Archives for November 2014
Our Mother who are in labor
Hallowed by they womb
Thy Marriage Done
Thy Queendom come
And then the life everafter
~ Prayer to The Queen Bee
Last month, my book club read a book entitled The Bees by Laline Paul. I’ve heard of The Bees given that there’s been plenty of of buzz about this book as of late (Get it? Buzz! Buzz!) but it wasn’t on my TBR list. Now one of the reasons I belong to my book club (other than getting out of the house) is that so I read books that I normally wouldn’t pick up – to make me step outside of my comfort zone. The Bees definitely did that.
What I Didn’t Expect
First off, The Bees is a fiction book – it is not a study about the life of bees, though the reader does learn plenty about the life of bees and the hive hierarchy.
The book opens with people talking about a beehive in the back yard. Then, the book completely switches gears. The rest of the story is told from the point of view of an overly large – and exceptionally talented – sanitation worker bee named Flora 717. I waited, expecting that the point of view would switch back to the humans. It did not until the final closing scene of the book. As I began reading, a realization struck me: This book is not going to be about humans. There aren’t going to be any humans in this storyline at all. It’s going to be about bees, told from the point of view of a bee.
How Interesting Is The Life of a Bee?
I will say that initially, I was skeptical. I mean, how interesting could the life a worker bee be? Buzz Buzz. You’d be surprised! And I was – surprised and pleased that instead of a boring read about bee, I found an original, rich, engrossing book – and even an enjoyable book – in The Bees.
So What’s It Really About?
The novel investigates the life of a beehive and in so doing, unravels the following themes: politics, religion, freedom, independence, fanaticism, conformity, power, environmental influences, big government, defying authority, police brutality and more. There’s even an attempted coup at the end. Sounds riveting, no? It was!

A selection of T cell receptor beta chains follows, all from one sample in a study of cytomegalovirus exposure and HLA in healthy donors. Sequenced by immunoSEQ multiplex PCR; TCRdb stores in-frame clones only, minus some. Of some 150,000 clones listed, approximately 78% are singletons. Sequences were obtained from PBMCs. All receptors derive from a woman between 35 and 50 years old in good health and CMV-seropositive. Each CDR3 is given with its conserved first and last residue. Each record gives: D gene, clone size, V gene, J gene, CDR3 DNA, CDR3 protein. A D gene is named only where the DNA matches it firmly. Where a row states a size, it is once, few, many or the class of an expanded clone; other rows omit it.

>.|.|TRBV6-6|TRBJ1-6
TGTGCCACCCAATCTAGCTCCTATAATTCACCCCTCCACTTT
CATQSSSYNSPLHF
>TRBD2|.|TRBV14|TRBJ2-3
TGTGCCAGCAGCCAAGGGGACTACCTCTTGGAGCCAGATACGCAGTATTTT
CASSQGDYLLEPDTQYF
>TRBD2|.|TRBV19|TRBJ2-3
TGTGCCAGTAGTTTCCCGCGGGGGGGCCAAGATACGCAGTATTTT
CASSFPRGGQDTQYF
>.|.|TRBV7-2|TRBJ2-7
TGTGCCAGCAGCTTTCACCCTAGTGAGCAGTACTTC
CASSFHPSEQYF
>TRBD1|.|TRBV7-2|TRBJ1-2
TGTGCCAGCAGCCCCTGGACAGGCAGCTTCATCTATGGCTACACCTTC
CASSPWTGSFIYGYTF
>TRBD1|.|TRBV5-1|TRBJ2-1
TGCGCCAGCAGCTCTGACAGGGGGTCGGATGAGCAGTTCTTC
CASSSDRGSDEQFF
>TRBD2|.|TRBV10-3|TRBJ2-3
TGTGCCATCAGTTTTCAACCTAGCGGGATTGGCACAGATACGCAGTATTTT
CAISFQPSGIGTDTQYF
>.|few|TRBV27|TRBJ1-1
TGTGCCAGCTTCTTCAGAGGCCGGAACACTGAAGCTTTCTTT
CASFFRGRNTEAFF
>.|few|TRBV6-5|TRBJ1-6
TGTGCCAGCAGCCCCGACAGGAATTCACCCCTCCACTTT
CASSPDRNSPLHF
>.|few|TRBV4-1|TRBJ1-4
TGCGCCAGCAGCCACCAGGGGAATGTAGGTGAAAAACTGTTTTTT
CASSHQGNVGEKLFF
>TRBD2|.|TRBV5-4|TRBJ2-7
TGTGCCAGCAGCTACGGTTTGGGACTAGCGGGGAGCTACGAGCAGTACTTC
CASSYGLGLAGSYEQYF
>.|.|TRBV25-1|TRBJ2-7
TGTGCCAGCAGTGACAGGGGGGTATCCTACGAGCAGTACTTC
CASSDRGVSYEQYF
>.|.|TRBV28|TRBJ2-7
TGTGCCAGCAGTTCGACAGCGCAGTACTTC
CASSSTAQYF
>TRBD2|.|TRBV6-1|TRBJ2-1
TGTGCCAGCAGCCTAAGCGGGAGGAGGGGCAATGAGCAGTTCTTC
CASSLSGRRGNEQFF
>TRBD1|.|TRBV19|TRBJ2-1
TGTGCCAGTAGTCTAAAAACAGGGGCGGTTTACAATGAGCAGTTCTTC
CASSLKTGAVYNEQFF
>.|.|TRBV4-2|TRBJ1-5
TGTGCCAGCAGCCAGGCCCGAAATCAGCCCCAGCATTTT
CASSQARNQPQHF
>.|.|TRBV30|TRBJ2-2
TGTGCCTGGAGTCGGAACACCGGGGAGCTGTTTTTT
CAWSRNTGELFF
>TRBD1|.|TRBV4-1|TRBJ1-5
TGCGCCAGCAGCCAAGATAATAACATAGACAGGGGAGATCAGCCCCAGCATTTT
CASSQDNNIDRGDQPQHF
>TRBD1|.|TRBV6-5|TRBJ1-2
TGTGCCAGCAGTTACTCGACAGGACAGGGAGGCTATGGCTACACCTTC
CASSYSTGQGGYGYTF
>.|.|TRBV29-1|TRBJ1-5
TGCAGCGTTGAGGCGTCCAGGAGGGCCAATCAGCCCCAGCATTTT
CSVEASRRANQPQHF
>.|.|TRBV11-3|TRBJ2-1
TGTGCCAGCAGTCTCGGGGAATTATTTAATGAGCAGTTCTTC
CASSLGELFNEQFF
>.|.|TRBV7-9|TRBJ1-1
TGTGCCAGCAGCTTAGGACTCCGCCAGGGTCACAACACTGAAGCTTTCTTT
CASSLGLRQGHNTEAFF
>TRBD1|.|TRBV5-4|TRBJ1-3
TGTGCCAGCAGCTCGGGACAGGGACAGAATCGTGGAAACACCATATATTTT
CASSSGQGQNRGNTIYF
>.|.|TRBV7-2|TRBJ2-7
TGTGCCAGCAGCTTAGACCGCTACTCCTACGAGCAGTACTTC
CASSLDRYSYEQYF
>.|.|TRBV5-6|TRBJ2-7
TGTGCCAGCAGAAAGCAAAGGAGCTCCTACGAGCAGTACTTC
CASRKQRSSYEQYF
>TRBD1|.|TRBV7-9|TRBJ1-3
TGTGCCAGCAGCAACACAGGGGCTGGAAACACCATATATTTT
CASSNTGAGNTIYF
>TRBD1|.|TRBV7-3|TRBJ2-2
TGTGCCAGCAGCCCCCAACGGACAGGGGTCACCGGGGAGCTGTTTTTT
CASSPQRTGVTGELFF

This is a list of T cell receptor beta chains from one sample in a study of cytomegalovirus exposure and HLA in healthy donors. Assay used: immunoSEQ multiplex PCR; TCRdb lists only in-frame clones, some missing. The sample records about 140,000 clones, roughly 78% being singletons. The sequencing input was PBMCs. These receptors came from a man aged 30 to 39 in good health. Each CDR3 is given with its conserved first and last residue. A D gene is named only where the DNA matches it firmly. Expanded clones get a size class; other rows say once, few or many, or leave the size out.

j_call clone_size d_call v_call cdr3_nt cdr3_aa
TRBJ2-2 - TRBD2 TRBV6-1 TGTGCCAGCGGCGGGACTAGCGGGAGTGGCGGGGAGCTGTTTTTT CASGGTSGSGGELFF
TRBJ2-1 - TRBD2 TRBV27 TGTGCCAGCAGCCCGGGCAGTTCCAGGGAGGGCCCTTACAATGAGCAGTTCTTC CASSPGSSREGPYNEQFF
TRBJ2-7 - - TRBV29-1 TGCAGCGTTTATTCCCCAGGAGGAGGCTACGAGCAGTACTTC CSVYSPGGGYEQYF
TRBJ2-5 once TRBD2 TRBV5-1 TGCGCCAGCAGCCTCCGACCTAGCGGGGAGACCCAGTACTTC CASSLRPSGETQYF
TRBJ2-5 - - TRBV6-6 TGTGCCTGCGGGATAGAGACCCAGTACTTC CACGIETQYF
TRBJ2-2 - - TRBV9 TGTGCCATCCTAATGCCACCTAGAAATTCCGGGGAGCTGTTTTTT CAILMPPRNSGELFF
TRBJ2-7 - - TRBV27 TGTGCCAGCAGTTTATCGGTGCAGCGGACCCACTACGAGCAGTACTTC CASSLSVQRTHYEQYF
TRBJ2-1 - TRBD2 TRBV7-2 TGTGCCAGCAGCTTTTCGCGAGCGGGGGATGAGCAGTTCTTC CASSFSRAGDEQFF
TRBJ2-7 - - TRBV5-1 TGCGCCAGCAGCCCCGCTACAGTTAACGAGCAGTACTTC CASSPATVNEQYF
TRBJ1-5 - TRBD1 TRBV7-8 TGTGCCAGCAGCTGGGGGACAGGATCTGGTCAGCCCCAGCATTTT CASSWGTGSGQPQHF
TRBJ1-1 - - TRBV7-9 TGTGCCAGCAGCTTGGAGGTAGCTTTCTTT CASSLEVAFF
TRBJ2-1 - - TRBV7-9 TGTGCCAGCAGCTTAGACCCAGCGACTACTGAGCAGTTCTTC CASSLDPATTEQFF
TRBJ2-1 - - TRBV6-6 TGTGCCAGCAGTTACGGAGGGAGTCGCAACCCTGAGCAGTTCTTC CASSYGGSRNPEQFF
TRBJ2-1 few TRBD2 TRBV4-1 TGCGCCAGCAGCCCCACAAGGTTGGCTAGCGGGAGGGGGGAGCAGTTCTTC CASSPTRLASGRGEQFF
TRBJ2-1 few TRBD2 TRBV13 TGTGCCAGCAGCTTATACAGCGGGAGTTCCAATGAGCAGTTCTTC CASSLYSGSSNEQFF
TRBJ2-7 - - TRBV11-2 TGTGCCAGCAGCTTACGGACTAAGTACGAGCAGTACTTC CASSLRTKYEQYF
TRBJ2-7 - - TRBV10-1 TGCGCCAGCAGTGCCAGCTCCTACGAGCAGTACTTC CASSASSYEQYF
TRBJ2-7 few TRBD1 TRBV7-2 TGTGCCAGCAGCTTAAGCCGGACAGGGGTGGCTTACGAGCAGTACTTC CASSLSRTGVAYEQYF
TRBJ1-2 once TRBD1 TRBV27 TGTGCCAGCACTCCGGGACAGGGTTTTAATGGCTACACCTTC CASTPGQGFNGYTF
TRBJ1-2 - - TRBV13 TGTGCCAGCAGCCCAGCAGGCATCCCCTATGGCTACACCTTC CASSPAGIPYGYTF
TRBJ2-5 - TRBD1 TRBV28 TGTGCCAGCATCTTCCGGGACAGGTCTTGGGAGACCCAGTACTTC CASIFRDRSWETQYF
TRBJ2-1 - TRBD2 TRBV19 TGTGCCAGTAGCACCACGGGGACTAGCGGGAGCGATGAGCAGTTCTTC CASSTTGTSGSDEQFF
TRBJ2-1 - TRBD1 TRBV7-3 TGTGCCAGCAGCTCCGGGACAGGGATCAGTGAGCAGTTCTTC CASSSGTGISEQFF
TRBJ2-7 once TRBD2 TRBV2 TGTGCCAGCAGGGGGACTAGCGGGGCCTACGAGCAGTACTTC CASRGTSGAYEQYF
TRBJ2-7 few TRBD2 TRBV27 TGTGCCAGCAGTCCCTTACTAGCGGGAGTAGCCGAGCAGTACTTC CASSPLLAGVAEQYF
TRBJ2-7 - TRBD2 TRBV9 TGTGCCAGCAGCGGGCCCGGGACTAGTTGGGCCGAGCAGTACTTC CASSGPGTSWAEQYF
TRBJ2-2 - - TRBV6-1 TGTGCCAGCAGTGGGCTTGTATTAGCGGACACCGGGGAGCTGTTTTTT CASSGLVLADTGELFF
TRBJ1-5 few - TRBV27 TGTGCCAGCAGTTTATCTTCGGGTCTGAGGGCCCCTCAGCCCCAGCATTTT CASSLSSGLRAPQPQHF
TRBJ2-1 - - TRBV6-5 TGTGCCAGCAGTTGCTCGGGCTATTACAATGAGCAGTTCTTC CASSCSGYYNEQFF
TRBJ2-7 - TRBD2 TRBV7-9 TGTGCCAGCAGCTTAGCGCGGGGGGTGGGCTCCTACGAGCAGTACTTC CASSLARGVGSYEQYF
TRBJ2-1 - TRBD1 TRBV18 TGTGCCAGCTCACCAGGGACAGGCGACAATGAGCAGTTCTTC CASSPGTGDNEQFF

Accept, Obey, Serve
Above all else, there were three rules to live by in the hive mind: Accept, Obey, Serve and we hear this mantra repeated over and over until it becomes deeply ingrained in each bee’s psyche. This kind of made me think of a dystopian society ruled by one ruler for they often use such matras to control their followers (subjects). The Capital in the Hunger Games comes to mind.
There was also another rule, one that must never be broken under the penalty of immediate death: Only the Queen may lay. Guess which rule gets broken?
If you don’t particularly care for books that anthropomorphize critters, then this book may not be for you. However, if you enjoy dystopian books or think you might enjoy a read about the inner workings and drama of a beehive told from the point of view of a special, headstrong, independent bee, then it’s definitely worth a read. From what I know about bees, it’s obvious that the author definitely did her homework in portraying the intricacies of hive life.
I enjoyed this fascinating, well-written characterization of honey bees and am glad I read it. I found it innovative, intriguing, suspenseful, original and at times, humorous and page-turning. Who knew that a novel about the life cycle of bees could be so interesting? And who knew that I would enjoy reading such a book? I know that I’ll never look at a bee in quite the same way. I would have loved to have seen a map of the hive as an attachment to the book. I must say that now, I’m a bit intrigued.
I give it five buzzing stars out of five!
Want to find out what all the buzz is about? Check it out
This month, my Goodread’s book club featured book of the month was a delightful story entitled One Man Guy by Michael Barakiva and I found it to be not only a refreshing tale of young romance, but so much more.
The blurb is as follows:
Alek Khederian should have guessed something was wrong when his parents took him to a restaurant. Everyone knows that Armenians never eat out. Why bother, when their home cooking is far superior to anything “these Americans” could come up with? Between bouts of interrogating the waitress and criticizing the menu, Alek’s parents announce that he’ll be attending summer school in order to bring up his grades. Alek is sure this experience will be the perfect hellish end to his hellish freshmen year of high school. He never could’ve predicted that he’d meet someone like Ethan.